After one of my talks in Seattle, a colleague suggested that we should consider open source software instead of relying on Microsoft Excel for the Clinic Planning Model Generator. His comment was motivated by Massachusetts’ intention to use open source software. I have not heard of any other states moving in that direction.
Perhaps the point will become moot, however, for we are currently developing a web-based clinic planning model to avoid problems with Excel, especially different versions and operating systems.
Yesterday, for the second year in a row, University of Maryland students conducted a time study of a drive-through flu clinic Howard County, Maryland. Data from this time study will be used by Howard County public health planners for evaluating the performance of their clinic; we will use the data to validate our mass arrivals clinic model. You can read more about the event in this article.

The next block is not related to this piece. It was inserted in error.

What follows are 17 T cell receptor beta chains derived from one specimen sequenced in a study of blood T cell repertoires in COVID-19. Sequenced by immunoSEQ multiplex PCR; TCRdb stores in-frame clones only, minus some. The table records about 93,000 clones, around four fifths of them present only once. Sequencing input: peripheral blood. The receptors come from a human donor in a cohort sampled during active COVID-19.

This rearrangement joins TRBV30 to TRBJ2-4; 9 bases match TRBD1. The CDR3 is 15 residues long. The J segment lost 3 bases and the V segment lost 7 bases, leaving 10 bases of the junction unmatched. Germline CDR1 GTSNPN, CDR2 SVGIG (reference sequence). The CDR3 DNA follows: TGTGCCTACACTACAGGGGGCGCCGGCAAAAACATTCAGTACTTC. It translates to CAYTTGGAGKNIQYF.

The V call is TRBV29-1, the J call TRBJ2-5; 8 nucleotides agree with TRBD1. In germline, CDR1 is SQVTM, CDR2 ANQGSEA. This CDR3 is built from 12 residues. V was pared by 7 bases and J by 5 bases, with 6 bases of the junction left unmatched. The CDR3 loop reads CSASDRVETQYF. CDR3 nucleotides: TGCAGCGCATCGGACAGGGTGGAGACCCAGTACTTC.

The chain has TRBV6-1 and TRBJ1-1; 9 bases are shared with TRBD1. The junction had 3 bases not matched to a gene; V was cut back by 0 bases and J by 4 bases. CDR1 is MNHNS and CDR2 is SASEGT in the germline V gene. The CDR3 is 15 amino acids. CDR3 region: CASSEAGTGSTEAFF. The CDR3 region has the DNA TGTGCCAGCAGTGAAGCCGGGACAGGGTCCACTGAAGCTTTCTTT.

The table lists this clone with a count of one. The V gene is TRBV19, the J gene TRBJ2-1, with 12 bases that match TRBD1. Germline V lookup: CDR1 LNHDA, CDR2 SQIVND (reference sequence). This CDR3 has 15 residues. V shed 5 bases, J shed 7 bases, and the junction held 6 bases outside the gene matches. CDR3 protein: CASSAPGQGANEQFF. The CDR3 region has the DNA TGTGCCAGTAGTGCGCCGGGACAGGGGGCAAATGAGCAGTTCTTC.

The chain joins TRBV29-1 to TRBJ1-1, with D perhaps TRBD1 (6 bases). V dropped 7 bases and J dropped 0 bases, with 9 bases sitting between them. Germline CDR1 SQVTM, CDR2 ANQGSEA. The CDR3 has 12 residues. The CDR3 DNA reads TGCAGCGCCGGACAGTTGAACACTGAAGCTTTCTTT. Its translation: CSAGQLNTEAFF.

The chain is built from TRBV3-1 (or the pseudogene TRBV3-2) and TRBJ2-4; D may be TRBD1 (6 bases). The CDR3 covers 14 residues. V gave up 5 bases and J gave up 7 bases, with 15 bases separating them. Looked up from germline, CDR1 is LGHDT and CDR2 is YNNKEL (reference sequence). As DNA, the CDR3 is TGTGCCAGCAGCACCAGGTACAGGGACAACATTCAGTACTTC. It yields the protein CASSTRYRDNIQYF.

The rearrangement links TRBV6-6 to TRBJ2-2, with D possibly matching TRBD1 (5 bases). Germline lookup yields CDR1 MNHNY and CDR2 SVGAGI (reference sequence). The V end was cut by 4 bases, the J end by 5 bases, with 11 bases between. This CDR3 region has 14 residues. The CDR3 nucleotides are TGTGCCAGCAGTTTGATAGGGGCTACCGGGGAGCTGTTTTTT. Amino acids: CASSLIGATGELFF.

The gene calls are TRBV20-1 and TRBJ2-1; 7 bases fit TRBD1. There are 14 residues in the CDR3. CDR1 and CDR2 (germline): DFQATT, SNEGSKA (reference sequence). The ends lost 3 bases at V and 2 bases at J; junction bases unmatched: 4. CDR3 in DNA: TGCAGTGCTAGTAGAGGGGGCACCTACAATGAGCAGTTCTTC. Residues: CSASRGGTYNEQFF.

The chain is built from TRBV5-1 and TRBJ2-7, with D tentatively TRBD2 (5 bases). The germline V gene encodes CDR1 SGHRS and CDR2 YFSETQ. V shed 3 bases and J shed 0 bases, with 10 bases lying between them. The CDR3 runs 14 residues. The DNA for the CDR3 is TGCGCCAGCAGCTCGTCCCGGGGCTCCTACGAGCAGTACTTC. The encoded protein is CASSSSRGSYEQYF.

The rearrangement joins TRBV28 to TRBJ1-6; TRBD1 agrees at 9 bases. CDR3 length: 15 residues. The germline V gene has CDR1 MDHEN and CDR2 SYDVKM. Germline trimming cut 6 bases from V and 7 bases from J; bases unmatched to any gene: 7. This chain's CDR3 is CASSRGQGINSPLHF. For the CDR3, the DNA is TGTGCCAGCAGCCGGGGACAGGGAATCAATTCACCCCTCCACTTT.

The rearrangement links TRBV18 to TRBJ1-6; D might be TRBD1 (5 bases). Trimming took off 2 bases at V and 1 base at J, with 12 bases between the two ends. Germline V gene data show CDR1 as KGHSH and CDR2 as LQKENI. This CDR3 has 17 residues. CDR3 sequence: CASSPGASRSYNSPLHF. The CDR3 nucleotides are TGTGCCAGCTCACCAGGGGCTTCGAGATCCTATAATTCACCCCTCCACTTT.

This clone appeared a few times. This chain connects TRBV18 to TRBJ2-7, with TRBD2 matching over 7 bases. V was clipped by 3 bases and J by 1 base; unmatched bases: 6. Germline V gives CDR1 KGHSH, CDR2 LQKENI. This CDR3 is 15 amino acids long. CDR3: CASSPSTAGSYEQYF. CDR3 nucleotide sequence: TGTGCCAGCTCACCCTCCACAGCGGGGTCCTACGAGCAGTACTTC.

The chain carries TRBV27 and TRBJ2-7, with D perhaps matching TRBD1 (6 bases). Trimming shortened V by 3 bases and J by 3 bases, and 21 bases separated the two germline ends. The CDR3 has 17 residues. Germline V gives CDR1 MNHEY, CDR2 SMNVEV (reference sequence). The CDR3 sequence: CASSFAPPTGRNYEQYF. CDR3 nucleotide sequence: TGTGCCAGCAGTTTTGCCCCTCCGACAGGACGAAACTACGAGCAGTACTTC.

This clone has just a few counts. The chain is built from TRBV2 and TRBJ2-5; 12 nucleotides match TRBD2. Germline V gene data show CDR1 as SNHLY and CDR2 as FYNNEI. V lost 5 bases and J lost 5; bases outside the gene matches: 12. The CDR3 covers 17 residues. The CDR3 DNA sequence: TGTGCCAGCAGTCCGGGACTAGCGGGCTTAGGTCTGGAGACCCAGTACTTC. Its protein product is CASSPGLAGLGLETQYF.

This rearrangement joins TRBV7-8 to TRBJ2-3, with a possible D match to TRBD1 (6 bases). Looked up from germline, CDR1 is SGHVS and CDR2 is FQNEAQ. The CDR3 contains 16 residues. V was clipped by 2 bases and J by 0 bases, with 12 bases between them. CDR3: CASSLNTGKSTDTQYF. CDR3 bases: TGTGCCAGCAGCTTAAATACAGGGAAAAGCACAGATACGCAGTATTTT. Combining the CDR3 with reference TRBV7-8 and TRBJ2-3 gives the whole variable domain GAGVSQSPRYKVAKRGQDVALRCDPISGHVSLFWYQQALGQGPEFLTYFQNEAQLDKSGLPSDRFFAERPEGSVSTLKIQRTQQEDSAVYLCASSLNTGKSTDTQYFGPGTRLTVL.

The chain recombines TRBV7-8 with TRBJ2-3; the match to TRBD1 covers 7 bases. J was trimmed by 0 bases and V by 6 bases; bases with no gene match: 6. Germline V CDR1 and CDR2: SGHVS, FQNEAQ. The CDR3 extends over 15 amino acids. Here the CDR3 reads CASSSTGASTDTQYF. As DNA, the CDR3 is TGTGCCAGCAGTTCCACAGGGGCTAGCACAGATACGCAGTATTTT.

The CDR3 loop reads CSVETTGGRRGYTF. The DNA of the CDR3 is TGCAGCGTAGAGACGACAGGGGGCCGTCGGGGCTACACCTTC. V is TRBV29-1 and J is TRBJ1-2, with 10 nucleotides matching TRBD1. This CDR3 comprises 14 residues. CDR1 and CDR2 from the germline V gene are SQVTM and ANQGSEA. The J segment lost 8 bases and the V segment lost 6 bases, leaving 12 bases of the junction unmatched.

I am attending the INFORMS Annual Meeting here in Seattle today. This morning I gave a talk about the work we’ve done on models for mass dispensing and vaccination, including the mass arrivals model and the resupply logistics model. This afternoon I will be presenting the Clinic Planning Model Generator, which automatically creates spreadsheet models of mass dispensing and vaccination clinics.
We are constructing a list of computer models that have been developed for public health preparedness activities and are available on-line for use by public health professionals. We provide links to web sites for accessing the models and contacting those who developed them. Models are listed alphabetically within each category. Please let us know of other models that we can list.
Welcome to the Public Health Preparedness Modeling blog. This blog is here to support public health emergency preparedness planners and the researchers who are developing models for this community. I welcome comments about the subjects covered here and particular models.
I’m Jeffrey W. Herrmann, the blog moderator. My background is in operations research and industrial engineering. Over the last few years I’ve been working in this area, particularly on models of mass dispensing and vaccination clinics (aka PODs). Please visit our project web site for more details about this project.
Please comment on the posts here or send me a note if you’d like to post something. You can reach me at firstname.lastname@example.org.